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10 Genius Ways to Incorporate Those Pets That Keep Interrupting Class


10 Genius Ways to Incorporate Those Pets That Keep Interrupting Class

Online classes are our reality – at least until this pandemic is over and kids can safely return to the classroom. One silly reality of Zoom is the presence, invited or not, of your students’ pets. While it can be disruptive to suddenly see a dog jump into the screen or a cat try to snuggle during a lesson, it doesn’t have to derail the lesson. Here are ten ideas to incorporate those Zoom pets into lessons while also encouraging your students to learn something new.

1. Adjective pet show

Adjectives are a key part of any elementary grammar curriculum and many teachers have their students put on fashion shows using adjectives to describe each other’s outfits. Since you can’t have an in-person fashion show, have a pet show instead! Have each student show off his or her pet, and then let the rest of the students come up with adjectives to describe each pet. It’ll be a blast for your students to get to see all the fluffy, soft, scaly, colorful pets!

2. Persuasive paragraphs

Your students probably don’t all have the same pet, and chances are, they all think their own pet is the best pet. Capitalize on these opinions by having your students each write a paragraph trying to persuade their peers to also think their pet is the best pet. After the students read their paragraphs out loud, they can each show off their pet to further prove their point.

3. Directed drawing

Ask students to describe, in as much detail as possible, their pet. As the rest of the students hear the descriptions, they will draw what they think the pet looks like. When finished, have each student show their pet. Everyone can compare their drawing to the real pet to see how close they came! This is a great way to teach visualization.

4. Tally and graph

First, ask you students to make a prediction of what type of pet will make the most appearances on Zoom in a week. Have your students keep track of how many times a pet appears uninvited on a Zoom session. After a week, your students can graph their data and see if their predictions were correct.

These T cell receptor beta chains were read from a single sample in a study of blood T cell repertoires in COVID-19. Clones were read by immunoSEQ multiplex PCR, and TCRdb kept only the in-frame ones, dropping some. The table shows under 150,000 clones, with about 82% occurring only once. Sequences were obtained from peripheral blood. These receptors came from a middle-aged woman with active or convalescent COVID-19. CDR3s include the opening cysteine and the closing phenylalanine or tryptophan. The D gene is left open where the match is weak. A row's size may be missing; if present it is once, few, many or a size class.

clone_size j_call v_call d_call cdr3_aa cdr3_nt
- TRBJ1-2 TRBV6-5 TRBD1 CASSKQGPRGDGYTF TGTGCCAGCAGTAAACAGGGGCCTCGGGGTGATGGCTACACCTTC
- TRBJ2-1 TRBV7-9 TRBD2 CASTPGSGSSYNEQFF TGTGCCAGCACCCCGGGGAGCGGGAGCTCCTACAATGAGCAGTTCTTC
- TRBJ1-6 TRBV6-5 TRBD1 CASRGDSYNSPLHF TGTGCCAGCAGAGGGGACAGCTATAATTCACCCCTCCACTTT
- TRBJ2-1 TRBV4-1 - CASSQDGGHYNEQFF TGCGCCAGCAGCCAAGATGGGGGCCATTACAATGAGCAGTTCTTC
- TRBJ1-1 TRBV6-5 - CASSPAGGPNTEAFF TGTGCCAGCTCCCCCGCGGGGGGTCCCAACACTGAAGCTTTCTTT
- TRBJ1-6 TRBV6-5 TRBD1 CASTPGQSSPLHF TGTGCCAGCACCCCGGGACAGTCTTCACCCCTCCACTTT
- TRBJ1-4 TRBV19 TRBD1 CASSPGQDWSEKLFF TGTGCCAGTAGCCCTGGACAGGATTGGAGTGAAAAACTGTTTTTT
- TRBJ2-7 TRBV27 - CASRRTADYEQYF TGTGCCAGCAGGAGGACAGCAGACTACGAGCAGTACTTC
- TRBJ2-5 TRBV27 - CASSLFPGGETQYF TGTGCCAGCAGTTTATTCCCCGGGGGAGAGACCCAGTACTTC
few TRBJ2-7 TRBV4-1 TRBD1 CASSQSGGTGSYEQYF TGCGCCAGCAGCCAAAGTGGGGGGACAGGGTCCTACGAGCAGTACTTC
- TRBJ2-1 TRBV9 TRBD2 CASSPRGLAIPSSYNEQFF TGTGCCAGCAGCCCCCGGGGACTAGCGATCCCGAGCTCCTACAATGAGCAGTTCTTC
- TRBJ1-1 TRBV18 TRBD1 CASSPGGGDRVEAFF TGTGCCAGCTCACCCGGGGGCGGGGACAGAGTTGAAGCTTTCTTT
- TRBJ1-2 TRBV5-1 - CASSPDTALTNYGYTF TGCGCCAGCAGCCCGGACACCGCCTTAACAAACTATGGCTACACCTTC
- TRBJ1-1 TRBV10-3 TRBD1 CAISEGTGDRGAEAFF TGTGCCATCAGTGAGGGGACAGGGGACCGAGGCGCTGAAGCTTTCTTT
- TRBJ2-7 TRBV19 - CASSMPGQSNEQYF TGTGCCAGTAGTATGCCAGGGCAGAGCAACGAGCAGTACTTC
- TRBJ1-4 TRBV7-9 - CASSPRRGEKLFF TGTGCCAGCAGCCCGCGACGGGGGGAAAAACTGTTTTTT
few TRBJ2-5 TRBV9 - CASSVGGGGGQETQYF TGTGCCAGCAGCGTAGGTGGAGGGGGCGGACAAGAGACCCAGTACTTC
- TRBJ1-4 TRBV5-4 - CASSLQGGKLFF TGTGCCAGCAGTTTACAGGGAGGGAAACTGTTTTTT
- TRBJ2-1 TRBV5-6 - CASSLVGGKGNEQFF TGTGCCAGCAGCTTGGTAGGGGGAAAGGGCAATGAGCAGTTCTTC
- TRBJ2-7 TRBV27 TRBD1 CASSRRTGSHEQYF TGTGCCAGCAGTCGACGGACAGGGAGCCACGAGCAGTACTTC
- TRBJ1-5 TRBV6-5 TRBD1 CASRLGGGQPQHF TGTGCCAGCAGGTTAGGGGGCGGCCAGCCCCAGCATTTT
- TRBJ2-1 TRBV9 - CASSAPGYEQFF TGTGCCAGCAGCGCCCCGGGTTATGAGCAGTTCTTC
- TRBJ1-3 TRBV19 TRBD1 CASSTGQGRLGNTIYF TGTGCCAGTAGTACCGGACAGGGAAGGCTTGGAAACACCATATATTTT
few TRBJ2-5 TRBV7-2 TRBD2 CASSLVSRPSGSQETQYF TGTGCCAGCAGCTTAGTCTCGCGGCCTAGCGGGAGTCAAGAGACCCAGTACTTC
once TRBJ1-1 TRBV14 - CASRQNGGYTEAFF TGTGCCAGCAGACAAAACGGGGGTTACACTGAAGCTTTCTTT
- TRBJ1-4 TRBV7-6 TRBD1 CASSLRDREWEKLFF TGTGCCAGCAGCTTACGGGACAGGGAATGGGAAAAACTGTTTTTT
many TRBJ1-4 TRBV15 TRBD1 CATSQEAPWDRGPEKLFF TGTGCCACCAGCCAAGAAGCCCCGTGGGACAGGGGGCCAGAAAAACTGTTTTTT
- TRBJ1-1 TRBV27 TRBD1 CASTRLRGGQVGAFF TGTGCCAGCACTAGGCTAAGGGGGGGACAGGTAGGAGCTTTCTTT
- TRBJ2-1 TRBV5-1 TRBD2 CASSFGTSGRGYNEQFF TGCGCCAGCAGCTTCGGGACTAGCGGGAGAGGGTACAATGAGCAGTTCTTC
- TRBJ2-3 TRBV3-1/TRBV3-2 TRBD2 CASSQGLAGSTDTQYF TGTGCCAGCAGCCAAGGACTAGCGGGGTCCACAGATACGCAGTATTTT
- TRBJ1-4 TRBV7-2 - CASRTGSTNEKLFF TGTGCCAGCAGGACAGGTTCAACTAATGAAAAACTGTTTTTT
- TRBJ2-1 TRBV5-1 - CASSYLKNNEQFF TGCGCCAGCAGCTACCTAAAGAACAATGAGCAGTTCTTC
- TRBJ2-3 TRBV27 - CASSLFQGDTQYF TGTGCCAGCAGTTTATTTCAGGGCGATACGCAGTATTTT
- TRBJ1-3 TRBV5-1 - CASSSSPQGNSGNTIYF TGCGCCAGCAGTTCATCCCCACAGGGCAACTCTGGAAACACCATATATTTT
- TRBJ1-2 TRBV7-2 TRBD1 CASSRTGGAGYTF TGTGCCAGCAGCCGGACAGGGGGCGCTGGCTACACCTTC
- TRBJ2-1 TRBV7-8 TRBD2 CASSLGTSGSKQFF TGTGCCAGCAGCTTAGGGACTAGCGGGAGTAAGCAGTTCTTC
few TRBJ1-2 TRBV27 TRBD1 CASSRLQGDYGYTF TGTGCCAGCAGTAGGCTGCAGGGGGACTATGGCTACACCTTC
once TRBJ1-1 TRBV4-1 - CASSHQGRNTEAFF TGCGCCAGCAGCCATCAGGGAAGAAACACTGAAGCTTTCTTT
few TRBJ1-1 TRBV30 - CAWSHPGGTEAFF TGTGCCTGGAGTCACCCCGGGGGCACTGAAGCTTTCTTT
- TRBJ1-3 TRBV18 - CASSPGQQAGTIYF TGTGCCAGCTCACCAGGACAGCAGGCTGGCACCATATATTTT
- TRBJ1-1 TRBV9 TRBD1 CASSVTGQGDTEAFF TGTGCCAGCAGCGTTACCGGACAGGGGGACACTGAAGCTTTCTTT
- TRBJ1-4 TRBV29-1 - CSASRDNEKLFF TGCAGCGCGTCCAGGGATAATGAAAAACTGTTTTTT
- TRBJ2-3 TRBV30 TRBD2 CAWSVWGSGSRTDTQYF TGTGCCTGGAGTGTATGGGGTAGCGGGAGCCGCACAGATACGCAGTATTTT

5. Classify types

Dogs and cats aren’t the only pets your students might have, and you can use that to your advantage to teach a science lesson about different types of animals. Review the characteristics of different kinds of animals, such as mammals having fur or hair and reptiles having scales. Students can introduce their pets to the class and then work together to classify each pet into the proper group.

6. Read out loud

Early and emerging readers need all the reading practice they can get. Ask your students to mute themselves on Zoom and read out loud to their pet. Even fish and lizards would probably love to hear a story!

7. Zoom backgrounds

Encourage your students to take several pictures of their pets and use them as their Zoom background. Their pets can make a daily appearance without causing a constant disruption. If you have a couple minutes at the end of a class, students can share something about the photo of their pet.

8. Write a fantasy

It’s different having pets on Zoom than it would be if pets really came to school as students. Get your students thinking creatively by having them write fantasy stories about what school would be like if pets could be students alongside the humans. Your students can share their stories out loud on a future Zoom session.

9. Pet BINGO

Ahead of time prepare BINGO cards with images of your students’ pets. Send them digitally to your students. Every time a pet makes a surprise appearance in your Zoom session, the kids can put a marker on the proper place on their BINGO card. Winners could win virtual prizes like digital stickers.

10. Pet check ups

Teach your students about the proper care of animals by inviting the pets to a Zoom session just for them. Your students can check their pets’ ears, teeth, skin, fur, beaks, and tails. Students can share how their pets get exercise and have a class discussion about why it’s important to take proper care of our pets.

If you have students without pets, stuffed animals are also welcome!

The pets are likely to interrupt whether you want them to or not. Use those interruptions as learning opportunities and they’ll be far less disruptive and annoying.

Join us in the #teacherlife community for more fun discussions!

Also Check Out:

10 Genius Ways to Incorporate Those Pets That Keep Interrupting Class

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Sara Ipatenco

Senior Member

Sara is a 1st-grade teacher at a private school in the Rocky Mountains. She loves to read, sew, and travel. She spends most of her time away from the classroom with her husband and two children. They love taking long walks, watching movies, and playing board games together.

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